But it took two days for Bush to cut his vacation short and at least attempt to convey concern and attention by flying over the disaster, and another two to set foot in Louisiana — which was considered scandalously slow at the time, but which looks positively dynamic next to Biden’s lethargic personal reaction to Maui.
A String of Disasters
Besides the tragic human cost of this flawed and lacking response, this is all a grim portent for the US public’s already wobbly trust in their government and political leadership. Biden’s listless reaction to this latest catastrophe is at least the third such fiasco that we’ve seen in the past six years.
The last one also took place under Biden earlier this year. After a train carrying toxic chemicals derailed in East Palestine, it took a whole ten days for anyone in the administration to say anything about the disaster, and the government largely let the company responsible for the incident lead on cleanup and recovery, which included paltry and hard-to-get financial assistance for those affected.
State and federal officials quickly and dubiously assured the town’s residents that their air and water was safe, despite waterways full of dead animals and residents suffering ill effects — problems that persist while the federal government prepares to cut off aid, as the indefatigable Status Coup almost alone continues to report. To this day, Biden hasn’t set foot in East Palestine and has so far ignored the Ohio governor’s July request for a presidential disaster declaration. As with Maui, his lack of interest was contrasted to his investment in the Ukrainian war effort, with the town’s mayor calling it “the biggest slap in the face” that he visited Kyiv before East Palestine and that he was “giving millions of dollars away to people over there, not to us.”
Before that, Donald Trump — who made smart but extremely cynical political hay out of Biden’s mishandling of East Palestine by visiting the town himself — similarly failed one of the earliest tests of his leadership when he bungled the response to Hurricane Maria in Puerto Rico. His mishandling was somehow even worse than Bush’s, with Trump ignoring the crisis, taking nearly two weeks to show up to the US territory, then starting a feud with local officials and threatening to pull federal support, all while supplies and military resources badly lagged thanks to incompetence and corruption. The result was nearly three thousand dead, eclipsing the Katrina death toll and roughly equaling that of the September 11 attacks.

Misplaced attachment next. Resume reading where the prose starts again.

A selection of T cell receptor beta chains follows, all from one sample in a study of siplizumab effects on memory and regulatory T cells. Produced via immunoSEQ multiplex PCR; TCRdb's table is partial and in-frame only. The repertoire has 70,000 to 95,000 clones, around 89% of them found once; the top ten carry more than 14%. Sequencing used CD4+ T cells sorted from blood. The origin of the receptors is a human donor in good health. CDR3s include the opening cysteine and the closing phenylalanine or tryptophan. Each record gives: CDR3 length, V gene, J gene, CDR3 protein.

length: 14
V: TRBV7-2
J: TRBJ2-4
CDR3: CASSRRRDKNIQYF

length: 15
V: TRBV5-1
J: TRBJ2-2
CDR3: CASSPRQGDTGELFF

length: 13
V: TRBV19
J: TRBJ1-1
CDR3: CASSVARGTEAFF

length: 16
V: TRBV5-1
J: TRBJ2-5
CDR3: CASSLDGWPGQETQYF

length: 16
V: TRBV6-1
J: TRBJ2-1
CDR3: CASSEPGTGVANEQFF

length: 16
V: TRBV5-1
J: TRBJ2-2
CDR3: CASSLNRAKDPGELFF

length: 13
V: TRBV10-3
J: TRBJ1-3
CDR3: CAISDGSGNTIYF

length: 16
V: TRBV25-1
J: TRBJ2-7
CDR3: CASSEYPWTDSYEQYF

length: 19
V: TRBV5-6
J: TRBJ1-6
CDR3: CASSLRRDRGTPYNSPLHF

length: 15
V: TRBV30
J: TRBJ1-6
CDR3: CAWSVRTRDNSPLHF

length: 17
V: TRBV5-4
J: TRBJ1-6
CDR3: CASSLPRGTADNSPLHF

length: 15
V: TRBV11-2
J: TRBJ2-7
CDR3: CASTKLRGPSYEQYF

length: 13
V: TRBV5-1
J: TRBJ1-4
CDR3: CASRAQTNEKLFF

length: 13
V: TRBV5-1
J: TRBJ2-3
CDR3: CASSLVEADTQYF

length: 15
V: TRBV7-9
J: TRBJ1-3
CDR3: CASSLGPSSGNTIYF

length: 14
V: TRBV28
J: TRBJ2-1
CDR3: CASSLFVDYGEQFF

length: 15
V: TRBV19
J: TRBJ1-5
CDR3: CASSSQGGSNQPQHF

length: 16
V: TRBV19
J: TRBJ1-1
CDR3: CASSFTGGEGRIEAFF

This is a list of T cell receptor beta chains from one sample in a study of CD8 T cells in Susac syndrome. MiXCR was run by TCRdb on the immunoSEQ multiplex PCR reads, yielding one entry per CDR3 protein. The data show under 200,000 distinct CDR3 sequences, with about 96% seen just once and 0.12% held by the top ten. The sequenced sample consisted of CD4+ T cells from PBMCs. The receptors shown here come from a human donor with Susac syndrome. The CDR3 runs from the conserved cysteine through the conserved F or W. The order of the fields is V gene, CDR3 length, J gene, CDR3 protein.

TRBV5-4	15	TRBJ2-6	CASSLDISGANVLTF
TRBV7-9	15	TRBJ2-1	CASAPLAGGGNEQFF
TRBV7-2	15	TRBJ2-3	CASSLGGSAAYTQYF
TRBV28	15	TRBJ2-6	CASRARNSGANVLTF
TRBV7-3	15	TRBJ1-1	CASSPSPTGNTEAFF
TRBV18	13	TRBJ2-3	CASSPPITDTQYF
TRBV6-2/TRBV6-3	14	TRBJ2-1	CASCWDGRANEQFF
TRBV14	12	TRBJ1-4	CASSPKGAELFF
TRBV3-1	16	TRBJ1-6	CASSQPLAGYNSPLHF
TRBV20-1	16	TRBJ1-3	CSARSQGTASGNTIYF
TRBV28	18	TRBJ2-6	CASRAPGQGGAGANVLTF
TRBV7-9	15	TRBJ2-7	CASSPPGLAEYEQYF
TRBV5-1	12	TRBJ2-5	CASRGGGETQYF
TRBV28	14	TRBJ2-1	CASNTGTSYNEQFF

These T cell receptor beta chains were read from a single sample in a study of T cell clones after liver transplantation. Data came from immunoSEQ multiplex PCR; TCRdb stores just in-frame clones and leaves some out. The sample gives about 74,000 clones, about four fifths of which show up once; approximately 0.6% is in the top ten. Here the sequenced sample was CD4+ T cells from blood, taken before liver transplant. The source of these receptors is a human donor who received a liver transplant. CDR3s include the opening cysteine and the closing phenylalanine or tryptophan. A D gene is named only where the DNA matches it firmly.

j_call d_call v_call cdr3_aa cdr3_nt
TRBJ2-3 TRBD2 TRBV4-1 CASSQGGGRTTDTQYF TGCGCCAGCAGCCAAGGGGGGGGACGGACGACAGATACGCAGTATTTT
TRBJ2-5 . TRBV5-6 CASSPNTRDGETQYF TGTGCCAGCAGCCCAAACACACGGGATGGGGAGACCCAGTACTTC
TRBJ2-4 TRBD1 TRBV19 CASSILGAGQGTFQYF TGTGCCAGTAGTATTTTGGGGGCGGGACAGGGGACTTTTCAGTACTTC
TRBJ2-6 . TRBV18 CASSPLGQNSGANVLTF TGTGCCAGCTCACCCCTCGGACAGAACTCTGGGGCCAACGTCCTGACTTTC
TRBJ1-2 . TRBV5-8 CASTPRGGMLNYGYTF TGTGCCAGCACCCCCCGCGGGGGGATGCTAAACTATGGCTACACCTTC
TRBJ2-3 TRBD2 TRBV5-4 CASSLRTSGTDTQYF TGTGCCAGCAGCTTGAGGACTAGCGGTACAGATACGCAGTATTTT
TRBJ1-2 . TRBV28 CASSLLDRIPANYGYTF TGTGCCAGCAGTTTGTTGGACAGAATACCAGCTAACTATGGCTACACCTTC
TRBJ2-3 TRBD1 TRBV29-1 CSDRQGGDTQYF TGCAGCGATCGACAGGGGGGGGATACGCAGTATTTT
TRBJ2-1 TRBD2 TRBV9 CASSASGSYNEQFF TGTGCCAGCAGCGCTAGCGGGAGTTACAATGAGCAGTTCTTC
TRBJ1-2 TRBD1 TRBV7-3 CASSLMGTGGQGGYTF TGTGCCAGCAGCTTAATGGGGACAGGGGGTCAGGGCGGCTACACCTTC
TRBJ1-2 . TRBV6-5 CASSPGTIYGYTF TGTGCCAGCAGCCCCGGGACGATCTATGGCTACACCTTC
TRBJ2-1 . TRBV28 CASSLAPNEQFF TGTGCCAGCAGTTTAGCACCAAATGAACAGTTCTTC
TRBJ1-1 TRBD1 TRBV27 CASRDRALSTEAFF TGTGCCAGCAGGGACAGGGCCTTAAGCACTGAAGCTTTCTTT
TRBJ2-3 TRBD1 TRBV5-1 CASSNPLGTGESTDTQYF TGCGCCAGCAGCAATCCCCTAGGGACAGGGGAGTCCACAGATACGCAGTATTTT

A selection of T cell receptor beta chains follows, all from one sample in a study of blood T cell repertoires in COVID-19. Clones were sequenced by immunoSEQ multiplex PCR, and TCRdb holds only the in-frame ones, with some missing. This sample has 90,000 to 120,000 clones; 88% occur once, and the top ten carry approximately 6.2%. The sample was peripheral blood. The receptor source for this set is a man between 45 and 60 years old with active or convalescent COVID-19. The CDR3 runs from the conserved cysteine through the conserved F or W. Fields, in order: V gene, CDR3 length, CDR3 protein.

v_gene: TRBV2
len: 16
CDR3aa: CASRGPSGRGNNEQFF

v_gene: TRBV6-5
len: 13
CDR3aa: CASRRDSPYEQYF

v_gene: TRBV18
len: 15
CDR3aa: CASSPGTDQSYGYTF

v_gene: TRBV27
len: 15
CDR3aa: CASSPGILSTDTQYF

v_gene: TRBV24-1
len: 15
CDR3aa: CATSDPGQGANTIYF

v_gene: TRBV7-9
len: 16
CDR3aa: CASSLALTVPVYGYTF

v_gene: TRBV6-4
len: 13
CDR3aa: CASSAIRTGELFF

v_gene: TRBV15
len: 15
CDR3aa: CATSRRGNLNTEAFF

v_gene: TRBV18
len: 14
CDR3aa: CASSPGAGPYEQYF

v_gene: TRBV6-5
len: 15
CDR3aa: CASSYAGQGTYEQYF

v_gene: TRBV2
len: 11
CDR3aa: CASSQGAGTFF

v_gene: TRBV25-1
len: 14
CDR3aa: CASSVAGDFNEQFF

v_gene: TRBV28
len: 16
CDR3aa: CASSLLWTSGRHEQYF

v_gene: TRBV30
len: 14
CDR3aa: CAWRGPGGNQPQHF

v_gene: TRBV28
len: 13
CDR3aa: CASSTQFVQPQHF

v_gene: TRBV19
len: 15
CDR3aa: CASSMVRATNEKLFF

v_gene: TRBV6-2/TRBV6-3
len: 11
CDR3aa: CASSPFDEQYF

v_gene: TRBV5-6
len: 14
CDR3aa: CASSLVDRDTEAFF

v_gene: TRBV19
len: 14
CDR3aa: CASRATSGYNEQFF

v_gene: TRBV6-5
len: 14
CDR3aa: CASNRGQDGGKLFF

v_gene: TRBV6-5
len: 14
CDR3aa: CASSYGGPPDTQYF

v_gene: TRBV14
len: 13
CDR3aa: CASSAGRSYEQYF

We could add one more president to the mix: Barack Obama. Though the forty-fourth president ably avoided his own Katrina-like fiasco with Hurricane Sandy, he had a failed and breathtakingly callous response to the Flint, Michigan, water crisis, which at one point saw him pretend to drink from a glass of the town’s lead-filled water to reassure its residents everything was fixed — not once, but two separate times. (The water in Flint, by the way, never actually got fixed and is still contaminated, but the press and politicians simply chose to forget about the whole thing.) Obama’s handling of the crisis was so egregious, it’s likely that Hillary Clinton’s refusal to criticize and propose an alternative to it is a large part of what cost her the state in that year’s Democratic primary.
Only So Many
Providing relief and recovery in the wake of a disaster is one of the basic functions of a modern state. The fact that at least two, and arguably four, successive US presidents have failed at different times to do this competently won’t help with the US public’s already grim assessment of its political institutions.
Recall that part of Trump’s appeal in 2016 was the image he presented of himself as a strong leader who could cut through the dense morass of the democratic process to solve America’s crises and restore order — and one who would close the spigot on money flowing to foreigners, whom he claimed were sucking up vast amounts of US wealth that should go to working Americans (“we give money to countries, but we don’t give money to our own country”). He capitalized on US leaders’ chronic failure to meaningfully address the swirling miseries of modern American life and exploited the view that politicians are more interested in matters abroad than domestic problems. Such an approach strengthens the hand of authoritarians at home and undermines faith in democracy.
Once upon a time, Biden vowed to shore up US democracy by proving “that our government still works and we can deliver for our people” and promised a “foreign policy for the middle class” that would put working Americans’ needs before foreign adventures. Today, both pledges seem like relics from a different administration. And as public faith in the competence of US leadership and institutions further degrades, who knows what kind of political shocks will follow.